Please tell us about yourself

Kala Krishnan, of Mumbai, was 17 when she was told by the Narsee Monjee College of Commerce and Economics that she secured the first rank in Commerce in Mumbai city. Suddenly, she was a star who was being interviewed by local newspapers.

Krishnan was a girl who knew exactly what she wanted at a very young age. She once told a reporter from the prestigious website “I want to follow in my father’s footsteps as a legal advisor and a corporate communication executive. ”

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But Krishnan’s plan for her life is bigger than that.

“I want to have my own book,” she says, “a mix of fiction, self-help and philosophy. I want to open a publishing house to support young writers. I chose to study Commerce for my undergraduate degree because my country has too many talented writers. Commerce would give me a unique competitiveness in the job market.”

Kala Krishnan was born on Sept. 13, 1990, in Mumbai city, and her family originally came from southwestern India near the border of two states, Kerala and Tamil Nadu. She grew up with her parents, L.N. Krishnan, a Chartered Accountant in Mumbai and Latha Krishnan, a yoga teacher.

Krishnan says her parents are often more like encouraging friends, and her family shaped her character, giving her confidence, self-motivation, ability to be reflective and her maturity.

How did you end up in such an offbeat, unconventional and interesting career?

While she was studying commerce at the Narsee Monjee College, which has a reputation worldwide for being demanding academically and strict when it comes to discipline, she never lost the desire to write. Krishnan was a deputy editor of the school’s magazine and also wrote for financial websites.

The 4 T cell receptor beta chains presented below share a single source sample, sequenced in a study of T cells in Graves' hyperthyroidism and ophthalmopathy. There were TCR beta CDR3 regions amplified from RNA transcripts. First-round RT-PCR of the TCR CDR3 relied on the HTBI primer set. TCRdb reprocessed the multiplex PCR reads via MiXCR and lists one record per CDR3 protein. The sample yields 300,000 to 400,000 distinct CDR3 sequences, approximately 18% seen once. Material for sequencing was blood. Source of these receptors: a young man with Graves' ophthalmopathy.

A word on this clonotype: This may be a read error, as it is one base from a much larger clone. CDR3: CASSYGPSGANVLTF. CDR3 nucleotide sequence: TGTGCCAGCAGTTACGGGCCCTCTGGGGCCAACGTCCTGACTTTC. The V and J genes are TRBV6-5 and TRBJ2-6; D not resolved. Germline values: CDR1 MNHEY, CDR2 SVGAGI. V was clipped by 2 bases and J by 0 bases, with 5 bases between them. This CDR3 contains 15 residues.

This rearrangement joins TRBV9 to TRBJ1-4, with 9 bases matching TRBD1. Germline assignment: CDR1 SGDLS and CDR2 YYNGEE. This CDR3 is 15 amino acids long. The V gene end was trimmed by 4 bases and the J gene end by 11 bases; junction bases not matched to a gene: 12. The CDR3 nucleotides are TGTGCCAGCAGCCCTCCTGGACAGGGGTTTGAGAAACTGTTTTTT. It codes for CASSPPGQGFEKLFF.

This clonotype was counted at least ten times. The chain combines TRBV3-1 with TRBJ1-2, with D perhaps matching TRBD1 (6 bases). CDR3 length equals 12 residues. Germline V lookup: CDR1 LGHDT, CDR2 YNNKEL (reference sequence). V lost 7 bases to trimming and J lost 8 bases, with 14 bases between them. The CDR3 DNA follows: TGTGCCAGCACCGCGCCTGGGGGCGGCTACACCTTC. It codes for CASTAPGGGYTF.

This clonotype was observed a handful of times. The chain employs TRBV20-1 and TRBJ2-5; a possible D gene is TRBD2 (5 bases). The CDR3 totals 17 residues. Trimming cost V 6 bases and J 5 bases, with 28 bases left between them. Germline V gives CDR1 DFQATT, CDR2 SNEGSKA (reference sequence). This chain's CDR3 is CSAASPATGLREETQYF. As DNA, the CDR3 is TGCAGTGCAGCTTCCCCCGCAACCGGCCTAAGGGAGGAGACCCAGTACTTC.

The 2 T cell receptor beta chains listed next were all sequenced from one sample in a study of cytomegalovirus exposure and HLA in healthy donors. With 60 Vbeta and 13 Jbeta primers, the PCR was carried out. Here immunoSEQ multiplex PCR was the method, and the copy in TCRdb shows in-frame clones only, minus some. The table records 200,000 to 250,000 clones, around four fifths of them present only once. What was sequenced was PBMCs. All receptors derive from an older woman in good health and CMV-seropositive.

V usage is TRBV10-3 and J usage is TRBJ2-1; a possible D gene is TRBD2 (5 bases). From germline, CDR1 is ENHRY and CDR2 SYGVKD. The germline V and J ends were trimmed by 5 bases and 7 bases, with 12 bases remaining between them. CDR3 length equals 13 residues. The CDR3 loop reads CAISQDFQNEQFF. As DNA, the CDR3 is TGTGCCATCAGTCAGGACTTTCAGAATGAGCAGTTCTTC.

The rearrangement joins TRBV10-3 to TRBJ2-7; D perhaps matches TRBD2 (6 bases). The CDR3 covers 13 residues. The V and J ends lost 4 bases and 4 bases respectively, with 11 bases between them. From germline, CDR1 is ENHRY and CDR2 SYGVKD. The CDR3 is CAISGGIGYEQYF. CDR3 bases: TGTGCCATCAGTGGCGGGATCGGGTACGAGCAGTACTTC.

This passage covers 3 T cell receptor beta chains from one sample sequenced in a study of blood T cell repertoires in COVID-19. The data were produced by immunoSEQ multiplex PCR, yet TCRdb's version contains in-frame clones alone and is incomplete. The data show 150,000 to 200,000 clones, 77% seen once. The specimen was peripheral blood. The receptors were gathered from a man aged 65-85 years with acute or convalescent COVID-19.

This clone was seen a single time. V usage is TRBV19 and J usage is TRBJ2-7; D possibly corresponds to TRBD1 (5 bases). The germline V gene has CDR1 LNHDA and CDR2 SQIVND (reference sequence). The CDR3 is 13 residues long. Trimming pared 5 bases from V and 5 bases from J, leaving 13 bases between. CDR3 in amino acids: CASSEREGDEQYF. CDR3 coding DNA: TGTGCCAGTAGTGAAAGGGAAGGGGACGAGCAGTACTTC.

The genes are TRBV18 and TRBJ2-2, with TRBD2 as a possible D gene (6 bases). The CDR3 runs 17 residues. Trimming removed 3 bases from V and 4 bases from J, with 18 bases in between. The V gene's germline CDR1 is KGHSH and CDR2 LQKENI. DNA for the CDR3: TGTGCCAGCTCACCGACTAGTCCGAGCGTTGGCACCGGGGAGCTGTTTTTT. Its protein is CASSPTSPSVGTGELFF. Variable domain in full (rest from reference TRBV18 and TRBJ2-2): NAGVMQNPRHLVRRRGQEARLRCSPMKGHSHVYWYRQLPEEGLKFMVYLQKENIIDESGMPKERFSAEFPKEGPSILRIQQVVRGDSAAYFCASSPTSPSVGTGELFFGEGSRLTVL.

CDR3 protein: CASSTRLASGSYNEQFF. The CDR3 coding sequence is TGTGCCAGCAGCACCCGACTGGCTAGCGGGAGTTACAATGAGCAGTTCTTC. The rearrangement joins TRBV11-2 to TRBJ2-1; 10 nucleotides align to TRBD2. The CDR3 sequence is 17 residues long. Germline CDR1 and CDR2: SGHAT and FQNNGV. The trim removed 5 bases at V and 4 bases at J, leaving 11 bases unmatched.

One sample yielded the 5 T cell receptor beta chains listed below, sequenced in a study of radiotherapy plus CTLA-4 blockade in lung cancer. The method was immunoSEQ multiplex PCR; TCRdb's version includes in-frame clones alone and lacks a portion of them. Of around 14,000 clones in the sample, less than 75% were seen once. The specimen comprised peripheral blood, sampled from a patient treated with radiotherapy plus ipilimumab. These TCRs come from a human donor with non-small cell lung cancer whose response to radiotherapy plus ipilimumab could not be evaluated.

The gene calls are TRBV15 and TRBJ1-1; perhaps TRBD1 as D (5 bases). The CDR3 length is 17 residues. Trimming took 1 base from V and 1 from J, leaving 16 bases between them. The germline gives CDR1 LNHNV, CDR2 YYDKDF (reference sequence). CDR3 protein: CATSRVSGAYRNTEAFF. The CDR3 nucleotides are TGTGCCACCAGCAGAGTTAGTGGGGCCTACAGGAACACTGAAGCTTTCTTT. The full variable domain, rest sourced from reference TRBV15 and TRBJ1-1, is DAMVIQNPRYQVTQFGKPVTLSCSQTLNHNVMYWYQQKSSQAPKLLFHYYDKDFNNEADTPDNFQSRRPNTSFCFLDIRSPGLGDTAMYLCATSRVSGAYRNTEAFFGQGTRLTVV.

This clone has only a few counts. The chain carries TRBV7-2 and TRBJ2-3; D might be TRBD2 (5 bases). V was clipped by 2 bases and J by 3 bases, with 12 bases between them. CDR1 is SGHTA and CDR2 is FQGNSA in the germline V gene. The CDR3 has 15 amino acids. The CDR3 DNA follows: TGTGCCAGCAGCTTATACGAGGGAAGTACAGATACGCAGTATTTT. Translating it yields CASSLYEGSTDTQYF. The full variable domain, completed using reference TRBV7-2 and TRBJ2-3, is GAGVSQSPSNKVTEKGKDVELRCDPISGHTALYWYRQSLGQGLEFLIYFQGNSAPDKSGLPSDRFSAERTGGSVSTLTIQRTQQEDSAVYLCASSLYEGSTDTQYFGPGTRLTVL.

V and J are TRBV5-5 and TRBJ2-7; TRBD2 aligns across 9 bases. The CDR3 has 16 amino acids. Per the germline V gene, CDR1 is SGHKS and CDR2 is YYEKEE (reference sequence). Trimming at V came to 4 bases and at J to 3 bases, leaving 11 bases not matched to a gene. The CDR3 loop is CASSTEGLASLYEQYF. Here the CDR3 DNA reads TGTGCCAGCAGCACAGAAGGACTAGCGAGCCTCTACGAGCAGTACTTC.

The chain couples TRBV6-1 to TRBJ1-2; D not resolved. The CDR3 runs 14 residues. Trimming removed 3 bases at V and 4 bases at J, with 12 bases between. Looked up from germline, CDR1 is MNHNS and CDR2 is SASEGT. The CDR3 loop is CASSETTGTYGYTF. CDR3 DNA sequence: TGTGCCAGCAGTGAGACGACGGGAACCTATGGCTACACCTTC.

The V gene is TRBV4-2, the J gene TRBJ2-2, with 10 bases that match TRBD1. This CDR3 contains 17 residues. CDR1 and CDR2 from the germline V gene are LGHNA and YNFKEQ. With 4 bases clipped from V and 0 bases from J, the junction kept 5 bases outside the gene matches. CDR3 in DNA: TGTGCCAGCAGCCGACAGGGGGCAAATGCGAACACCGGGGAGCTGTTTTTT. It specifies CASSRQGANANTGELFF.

She also insisted on taking a course at the Institute of Chartered Accountants of India to prepare for the Certified Public Accountant Examination (CPA Exam). The exam is grueling with more than half of those taking it – including finance professionals – failing it, according to the AICPA (The American Institute of CPAs). Krishnan was just 21 when she passed the exam and started working at Ernst & Young as an associate in the firm’s transaction advisory department.

After working as a financial professional for almost two years, she decided it was time to take the journey to a strange country. She talked with her father and uncle about making a big change in her career, studying abroad, pursuing her life-long love of writing. They showed nothing but support, giving her the strength and courage to explore and adventure.

Now a 24-year-old graduate student, Krishnan is studying public relations at the S.I. Newhouse School of Public Communications at Syracuse University, the top PR program in the United States. She has taken the first big step toward completing her plan.

How was the experience at Syracuse?

Alone in Syracuse, she began to feel overmatched.

“When I got my place in Syracuse, I was frightened. “Krishnan says. “I wouldn’t go out of my house by myself, or at night. It is so quiet here. I worried that some dangerous things would happen.”

She refuses to compromise her interests because of a demanding study load. “I loved writing and communications from the beginning and I want to make sure I end up in a job that lets me do what I enjoy the most,” she says.

And now she is writing blogs for the Newhouse Insider Blog and joined a writing workshop and other interest groups, including the Toast Masters club, dance class, sports club, choir group, cultural group and spirituality class. She also looked for internship opportunities and headed out for movie nights.